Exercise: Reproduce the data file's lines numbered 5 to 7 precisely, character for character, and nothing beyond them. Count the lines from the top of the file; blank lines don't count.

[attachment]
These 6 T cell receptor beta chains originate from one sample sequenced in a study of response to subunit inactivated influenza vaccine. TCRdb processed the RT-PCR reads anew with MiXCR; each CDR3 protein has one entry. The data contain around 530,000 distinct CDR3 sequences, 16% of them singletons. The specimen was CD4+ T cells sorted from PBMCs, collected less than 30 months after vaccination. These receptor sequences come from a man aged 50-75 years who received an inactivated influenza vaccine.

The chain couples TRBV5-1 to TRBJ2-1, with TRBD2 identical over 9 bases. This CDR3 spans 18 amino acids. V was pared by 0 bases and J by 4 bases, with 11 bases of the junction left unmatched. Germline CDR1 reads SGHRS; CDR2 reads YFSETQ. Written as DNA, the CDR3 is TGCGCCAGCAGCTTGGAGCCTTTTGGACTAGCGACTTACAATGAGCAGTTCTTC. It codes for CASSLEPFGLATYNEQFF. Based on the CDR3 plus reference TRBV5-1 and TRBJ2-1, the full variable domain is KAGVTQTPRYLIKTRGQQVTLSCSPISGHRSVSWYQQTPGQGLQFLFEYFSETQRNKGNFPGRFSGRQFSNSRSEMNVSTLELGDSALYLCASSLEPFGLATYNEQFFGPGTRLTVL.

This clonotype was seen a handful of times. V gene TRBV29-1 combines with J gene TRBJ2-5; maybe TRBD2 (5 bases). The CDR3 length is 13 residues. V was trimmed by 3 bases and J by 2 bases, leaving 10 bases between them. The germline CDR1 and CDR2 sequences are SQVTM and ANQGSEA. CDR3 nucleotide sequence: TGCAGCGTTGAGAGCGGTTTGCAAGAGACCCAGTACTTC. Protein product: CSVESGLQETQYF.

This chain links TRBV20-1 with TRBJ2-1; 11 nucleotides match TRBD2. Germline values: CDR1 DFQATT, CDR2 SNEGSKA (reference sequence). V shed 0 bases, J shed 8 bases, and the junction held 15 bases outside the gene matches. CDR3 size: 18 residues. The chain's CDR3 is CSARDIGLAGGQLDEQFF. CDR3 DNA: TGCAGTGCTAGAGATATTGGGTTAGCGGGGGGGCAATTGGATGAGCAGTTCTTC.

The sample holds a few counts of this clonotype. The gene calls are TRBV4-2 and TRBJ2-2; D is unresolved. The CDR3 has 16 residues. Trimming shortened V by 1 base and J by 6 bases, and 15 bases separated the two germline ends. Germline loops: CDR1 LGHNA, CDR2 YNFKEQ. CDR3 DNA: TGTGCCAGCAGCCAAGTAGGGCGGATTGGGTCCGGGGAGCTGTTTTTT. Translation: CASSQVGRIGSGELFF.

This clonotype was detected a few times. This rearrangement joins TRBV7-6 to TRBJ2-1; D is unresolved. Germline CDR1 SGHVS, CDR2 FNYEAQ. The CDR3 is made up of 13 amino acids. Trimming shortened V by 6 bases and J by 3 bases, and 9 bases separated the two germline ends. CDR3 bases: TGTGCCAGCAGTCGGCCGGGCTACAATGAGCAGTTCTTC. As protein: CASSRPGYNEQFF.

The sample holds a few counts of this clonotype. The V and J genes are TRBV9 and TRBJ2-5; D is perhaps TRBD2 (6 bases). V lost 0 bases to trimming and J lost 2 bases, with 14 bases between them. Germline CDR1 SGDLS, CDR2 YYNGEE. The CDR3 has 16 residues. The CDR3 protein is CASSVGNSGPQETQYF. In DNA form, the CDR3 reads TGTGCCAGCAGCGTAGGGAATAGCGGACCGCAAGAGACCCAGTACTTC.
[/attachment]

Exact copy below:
The sample holds a few counts of this clonotype. The gene calls are TRBV4-2 and TRBJ2-2; D is unresolved. The CDR3 has 16 residues. Trimming shortened V by 1 base and J by 6 bases, and 15 bases separated the two germline ends. Germline loops: CDR1 LGHNA, CDR2 YNFKEQ. CDR3 DNA: TGTGCCAGCAGCCAAGTAGGGCGGATTGGGTCCGGGGAGCTGTTTTTT. Translation: CASSQVGRIGSGELFF.

This clonotype was detected a few times. This rearrangement joins TRBV7-6 to TRBJ2-1; D is unresolved. Germline CDR1 SGHVS, CDR2 FNYEAQ. The CDR3 is made up of 13 amino acids. Trimming shortened V by 6 bases and J by 3 bases, and 9 bases separated the two germline ends. CDR3 bases: TGTGCCAGCAGTCGGCCGGGCTACAATGAGCAGTTCTTC. As protein: CASSRPGYNEQFF.

The sample holds a few counts of this clonotype. The V and J genes are TRBV9 and TRBJ2-5; D is perhaps TRBD2 (6 bases). V lost 0 bases to trimming and J lost 2 bases, with 14 bases between them. Germline CDR1 SGDLS, CDR2 YYNGEE. The CDR3 has 16 residues. The CDR3 protein is CASSVGNSGPQETQYF. In DNA form, the CDR3 reads TGTGCCAGCAGCGTAGGGAATAGCGGACCGCAAGAGACCCAGTACTTC.